• Summary
  • Contents
  • Subject index

`Ross Abbinnett brings a keen and subtle philosophical mind to bear on themes and debates that have become commonplace in sociology. This is a sinuously written book which casts new light on pressing contemporary issues. It is required reading for everyone who wants to think seriously and with an open mind about the terrain of the present' - Keith Tester, Professor of Sociology, University of Portsmouth This incisive and timely book provides a concise and reliable guide to the debate on modernity and postmodernity. In particular the work of Lyotard, Beck, Bauman, Baudrillard, Giddens, Jameson and Derrida is critically reviewed. Culture and Identity provides: a thorough and accessible discussion of the main themes in the modernity-postmodernity debate; a shrewd and penetrating account of how these themes address everyday life; a novel account of how technology is altering our perceptions of the `human'; and a balanced account of the hope for radical politics and radical critique to correct the excesses of capitalism. What emerges most forcefully from the book is the error of dismissing postmodernism as a self-indulgent and ultimately, dangerous piece of ideology. Abbinnett provides a pertinent reminder of the continuing importance of the themes and challenges raised in the `postmodern moment'.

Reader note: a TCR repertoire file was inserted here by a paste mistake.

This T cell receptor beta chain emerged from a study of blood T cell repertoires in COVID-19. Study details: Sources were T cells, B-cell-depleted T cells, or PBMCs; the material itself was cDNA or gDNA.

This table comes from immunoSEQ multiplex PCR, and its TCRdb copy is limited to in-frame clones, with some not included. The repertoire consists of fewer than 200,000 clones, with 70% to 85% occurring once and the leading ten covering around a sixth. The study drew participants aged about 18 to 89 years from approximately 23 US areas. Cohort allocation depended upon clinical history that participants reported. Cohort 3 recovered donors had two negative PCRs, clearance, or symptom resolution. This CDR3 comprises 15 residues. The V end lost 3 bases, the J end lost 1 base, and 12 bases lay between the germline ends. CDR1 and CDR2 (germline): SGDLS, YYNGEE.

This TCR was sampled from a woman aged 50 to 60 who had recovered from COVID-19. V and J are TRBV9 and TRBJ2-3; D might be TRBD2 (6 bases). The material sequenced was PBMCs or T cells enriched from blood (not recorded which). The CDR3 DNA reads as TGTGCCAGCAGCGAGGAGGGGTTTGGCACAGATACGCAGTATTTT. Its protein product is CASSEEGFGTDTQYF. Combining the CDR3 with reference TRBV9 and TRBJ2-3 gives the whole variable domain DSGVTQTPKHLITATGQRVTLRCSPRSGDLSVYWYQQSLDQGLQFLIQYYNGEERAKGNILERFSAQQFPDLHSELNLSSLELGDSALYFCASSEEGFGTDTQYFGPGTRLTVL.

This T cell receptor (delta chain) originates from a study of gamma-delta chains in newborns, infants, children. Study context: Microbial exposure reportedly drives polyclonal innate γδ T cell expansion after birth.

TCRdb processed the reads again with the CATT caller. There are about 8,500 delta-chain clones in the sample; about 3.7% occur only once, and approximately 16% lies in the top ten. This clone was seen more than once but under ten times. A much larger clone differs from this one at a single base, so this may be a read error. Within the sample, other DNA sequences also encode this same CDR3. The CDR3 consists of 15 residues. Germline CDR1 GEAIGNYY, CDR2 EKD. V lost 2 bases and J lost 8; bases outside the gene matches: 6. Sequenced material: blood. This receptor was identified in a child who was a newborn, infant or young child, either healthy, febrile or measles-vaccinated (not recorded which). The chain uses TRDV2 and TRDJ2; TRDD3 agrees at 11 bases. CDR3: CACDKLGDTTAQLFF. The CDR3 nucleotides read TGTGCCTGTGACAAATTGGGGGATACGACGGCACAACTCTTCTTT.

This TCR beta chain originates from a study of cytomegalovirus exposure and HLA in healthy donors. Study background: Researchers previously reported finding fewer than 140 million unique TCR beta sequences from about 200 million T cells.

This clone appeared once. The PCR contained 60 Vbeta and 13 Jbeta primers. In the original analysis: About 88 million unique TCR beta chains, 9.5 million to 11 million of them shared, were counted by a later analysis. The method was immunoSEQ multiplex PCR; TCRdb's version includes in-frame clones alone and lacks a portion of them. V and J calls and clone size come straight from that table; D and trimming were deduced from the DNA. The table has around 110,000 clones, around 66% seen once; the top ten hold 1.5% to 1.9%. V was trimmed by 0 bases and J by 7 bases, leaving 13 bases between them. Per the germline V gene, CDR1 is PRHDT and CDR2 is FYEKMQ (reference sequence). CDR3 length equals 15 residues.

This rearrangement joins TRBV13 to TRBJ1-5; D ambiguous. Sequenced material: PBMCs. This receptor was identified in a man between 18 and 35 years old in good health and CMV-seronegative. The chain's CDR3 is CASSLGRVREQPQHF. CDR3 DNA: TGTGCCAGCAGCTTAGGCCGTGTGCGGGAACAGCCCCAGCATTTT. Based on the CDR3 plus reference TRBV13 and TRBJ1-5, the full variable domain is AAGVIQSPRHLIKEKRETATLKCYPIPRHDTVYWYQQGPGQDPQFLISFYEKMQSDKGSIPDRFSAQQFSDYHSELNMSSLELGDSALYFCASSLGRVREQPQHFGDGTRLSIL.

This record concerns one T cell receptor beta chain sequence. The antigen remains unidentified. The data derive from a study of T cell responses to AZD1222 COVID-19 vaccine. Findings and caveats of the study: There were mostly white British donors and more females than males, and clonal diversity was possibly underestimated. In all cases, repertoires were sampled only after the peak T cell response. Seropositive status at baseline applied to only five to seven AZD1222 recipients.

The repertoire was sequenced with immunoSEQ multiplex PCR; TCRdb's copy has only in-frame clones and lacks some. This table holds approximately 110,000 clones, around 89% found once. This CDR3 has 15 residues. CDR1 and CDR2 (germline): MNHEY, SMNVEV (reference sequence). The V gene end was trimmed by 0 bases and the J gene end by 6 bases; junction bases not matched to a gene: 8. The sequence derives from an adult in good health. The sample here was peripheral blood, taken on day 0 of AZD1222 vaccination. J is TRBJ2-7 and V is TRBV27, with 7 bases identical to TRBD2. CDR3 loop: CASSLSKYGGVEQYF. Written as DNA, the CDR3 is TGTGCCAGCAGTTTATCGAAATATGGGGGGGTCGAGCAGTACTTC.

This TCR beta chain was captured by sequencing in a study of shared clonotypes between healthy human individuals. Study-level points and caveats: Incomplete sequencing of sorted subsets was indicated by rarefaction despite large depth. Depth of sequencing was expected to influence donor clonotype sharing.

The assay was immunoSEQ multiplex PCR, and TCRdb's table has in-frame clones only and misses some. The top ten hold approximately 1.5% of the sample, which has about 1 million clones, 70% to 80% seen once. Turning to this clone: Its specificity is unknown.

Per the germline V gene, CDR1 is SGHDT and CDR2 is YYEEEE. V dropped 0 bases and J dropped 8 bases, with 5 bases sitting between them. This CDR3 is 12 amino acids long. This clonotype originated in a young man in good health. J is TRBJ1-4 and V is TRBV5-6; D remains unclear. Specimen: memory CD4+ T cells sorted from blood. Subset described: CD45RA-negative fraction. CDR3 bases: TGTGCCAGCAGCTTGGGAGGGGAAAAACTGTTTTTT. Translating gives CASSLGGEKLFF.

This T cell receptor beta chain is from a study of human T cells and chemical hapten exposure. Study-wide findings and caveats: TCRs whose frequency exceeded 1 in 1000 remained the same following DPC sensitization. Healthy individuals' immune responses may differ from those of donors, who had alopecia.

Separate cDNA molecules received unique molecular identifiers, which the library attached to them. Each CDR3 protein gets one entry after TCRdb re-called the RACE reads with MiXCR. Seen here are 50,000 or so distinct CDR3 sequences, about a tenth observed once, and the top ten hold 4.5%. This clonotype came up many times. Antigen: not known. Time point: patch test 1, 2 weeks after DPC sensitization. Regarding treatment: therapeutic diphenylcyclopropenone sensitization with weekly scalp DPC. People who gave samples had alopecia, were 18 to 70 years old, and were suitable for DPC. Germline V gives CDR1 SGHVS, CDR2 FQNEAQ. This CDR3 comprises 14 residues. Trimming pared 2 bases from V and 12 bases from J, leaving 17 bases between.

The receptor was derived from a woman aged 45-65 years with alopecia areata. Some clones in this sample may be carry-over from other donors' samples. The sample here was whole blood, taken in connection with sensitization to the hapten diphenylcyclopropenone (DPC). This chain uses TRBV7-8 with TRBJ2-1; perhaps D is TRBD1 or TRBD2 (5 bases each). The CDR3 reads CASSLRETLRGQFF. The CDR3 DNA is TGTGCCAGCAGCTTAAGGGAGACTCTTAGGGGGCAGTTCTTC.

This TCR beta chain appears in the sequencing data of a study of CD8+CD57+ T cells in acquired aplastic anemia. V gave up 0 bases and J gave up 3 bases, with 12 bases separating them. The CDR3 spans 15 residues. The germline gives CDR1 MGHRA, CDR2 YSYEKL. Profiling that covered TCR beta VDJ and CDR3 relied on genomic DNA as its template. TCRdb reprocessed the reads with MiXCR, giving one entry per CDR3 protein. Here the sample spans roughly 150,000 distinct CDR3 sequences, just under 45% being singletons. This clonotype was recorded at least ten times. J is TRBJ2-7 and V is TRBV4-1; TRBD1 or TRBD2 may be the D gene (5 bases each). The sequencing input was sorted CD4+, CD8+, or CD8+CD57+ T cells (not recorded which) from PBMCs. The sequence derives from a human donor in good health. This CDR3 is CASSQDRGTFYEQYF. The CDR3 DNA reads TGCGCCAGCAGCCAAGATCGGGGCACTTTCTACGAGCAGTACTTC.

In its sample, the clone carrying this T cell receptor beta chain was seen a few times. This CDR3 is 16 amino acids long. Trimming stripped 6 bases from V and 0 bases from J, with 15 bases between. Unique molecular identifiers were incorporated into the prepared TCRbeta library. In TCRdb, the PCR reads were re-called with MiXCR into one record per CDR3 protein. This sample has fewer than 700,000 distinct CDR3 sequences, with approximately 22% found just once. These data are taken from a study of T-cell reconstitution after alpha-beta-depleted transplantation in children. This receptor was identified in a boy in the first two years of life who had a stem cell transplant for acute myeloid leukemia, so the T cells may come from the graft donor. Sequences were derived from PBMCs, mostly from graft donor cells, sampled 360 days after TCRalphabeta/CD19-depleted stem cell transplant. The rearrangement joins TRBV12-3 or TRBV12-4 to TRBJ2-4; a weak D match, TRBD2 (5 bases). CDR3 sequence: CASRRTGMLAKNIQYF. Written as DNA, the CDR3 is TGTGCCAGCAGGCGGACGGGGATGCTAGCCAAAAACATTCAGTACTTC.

The Postmodern and the Sublime
The postmodern and the sublime
Introduction

The question I will address in this chapter concerns Jean-Francois Lyotard's defence of the moral and political significance of the aesthetic within the economy of universal simulation. Ultimately, his work on the sublime is an attempt to salvage a sense of transcendence from the feelings of shock, agitation and disquiet that arise from the ‘lack of reality’ implicit in ‘postmodern’ societies. In order to understand what is at stake in Lyotard's attempt to reconfigure the relationship between culture, aesthetics and politics therefore, we need to look at:

  • his configuration of the relationship between ‘modernity’ and ‘post-modernity’;
  • the account of the relationship between the dissolution of the social bond, the proliferation of heterogeneous ‘language games’ and the end of ...
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